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The Effects of Domestic Slave Trade and Women Exploitation on the Enslaved families Research Paper


Slave trade refers to the business of shifting slaves from Africa to the North and South America to provide services such as farming to the white cotton plantation owners. This activity mainly occurred between the sixteenth and the nineteenth centuries.

During the year 1808 international slave trade was terminated but was quickly replaced by domestic slave trade particularly in the areas of Virginia, Maryland, Mississippi and Alabama. Domestic slave trade as the name suggests referred to the purchase and sale of slaves between various states in the two continents.

White dominion over the Black Africans caused a lot of misery to the slaves particularly women and children. In order to understand how this mistreatment affected the enslaved families we have to look at the kind of mistreatments the enslaved women had to undergo and their repercussions.

Course of exploitation

During the period of domestic trade, black women underwent a lot of continuous pressures while rendering their services as slaves to the white people who only thought and saw them as dehumanized workers. Women in particular were viewed as objects to facilitate the production of more slaves.

Their racial disparity made them a target of all sorts of intense oppression that was meant to propagate and retain the fiscal success and social prestige of their masters who in most cases were the whites in the society. In Virginia the whites forced their dominion in all aspects of the slaves’ lives.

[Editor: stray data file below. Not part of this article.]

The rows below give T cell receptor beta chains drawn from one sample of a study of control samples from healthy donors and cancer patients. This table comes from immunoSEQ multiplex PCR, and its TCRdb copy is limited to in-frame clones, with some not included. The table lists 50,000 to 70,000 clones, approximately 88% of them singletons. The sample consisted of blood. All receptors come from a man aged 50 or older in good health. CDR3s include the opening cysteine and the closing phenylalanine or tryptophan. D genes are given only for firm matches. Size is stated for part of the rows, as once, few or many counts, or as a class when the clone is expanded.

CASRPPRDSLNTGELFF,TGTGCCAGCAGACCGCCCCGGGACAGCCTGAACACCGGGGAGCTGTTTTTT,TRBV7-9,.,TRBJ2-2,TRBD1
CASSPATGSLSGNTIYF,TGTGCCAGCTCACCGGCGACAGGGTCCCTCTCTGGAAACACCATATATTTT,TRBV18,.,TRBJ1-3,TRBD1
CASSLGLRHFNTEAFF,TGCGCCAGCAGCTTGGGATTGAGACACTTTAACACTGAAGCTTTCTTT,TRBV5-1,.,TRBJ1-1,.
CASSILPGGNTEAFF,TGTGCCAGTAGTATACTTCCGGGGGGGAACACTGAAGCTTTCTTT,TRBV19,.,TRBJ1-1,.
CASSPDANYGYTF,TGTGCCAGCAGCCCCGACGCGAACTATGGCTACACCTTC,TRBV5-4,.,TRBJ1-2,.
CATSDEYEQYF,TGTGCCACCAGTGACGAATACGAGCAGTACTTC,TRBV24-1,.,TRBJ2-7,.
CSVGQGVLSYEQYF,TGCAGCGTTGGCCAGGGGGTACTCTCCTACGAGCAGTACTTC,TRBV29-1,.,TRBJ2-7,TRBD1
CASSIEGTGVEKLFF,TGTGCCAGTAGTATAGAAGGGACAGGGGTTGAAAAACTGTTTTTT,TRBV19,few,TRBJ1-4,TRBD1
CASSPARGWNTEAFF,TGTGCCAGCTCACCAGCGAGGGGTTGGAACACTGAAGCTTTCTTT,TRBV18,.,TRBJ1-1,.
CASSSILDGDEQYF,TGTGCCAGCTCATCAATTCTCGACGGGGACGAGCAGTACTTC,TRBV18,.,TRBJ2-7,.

The slave master could choose the marital partners for the women only to separate them in the near future (Duanaway 150). In some occasions extra marital partners were forced on them or their children sold out in their very eyes when it became a prosperous venture and a means of restoring discipline in the slave abodes.

Another disadvantageous occurrence was the mandatory migration of enslaved women from their residential areas in Virginia to other regions of the south to separate them from their spouses. In the years between 1850 and 1860 about 68000 slaves who comprised of women had been shipped to other Southern parts.

This was done with disregard to the family bonds that already existed between them. The few White who valued these family connections believed that future separation in their new homes could not be ascertained.

According to Stevenson claims, about seventy four of all slaves exported vacated the state with no family members to accompany them (2). Those exported were well below fifty years and slightly above twenty which meant that they were majorly spouses or parents during the time of forced migration.

When they displeased their masters black women were taken through torture experience in order to instill discipline. Some would be tied to a bench and flogged while naked with a wooden paddle. This would normally happen in front of their children or other members of the slave community.